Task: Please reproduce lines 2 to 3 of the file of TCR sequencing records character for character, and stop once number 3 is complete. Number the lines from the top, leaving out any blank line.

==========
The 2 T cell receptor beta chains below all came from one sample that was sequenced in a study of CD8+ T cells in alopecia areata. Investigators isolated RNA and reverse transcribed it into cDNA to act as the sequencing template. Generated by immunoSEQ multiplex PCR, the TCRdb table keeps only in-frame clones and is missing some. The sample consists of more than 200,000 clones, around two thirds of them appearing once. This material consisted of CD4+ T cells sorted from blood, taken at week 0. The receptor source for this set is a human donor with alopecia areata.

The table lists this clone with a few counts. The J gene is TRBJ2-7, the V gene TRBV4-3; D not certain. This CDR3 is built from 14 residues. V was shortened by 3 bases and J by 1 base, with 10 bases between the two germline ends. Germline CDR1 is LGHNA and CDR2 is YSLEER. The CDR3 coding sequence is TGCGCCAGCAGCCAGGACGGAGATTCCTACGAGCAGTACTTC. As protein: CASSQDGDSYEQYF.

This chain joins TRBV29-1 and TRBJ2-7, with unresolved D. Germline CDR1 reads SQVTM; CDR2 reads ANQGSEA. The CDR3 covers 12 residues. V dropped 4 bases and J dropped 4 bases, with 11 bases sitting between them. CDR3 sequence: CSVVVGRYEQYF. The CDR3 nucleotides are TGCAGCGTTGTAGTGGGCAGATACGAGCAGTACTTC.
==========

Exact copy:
The table lists this clone with a few counts. The J gene is TRBJ2-7, the V gene TRBV4-3; D not certain. This CDR3 is built from 14 residues. V was shortened by 3 bases and J by 1 base, with 10 bases between the two germline ends. Germline CDR1 is LGHNA and CDR2 is YSLEER. The CDR3 coding sequence is TGCGCCAGCAGCCAGGACGGAGATTCCTACGAGCAGTACTTC. As protein: CASSQDGDSYEQYF.

This chain joins TRBV29-1 and TRBJ2-7, with unresolved D. Germline CDR1 reads SQVTM; CDR2 reads ANQGSEA. The CDR3 covers 12 residues. V dropped 4 bases and J dropped 4 bases, with 11 bases sitting between them. CDR3 sequence: CSVVVGRYEQYF. The CDR3 nucleotides are TGCAGCGTTGTAGTGGGCAGATACGAGCAGTACTTC.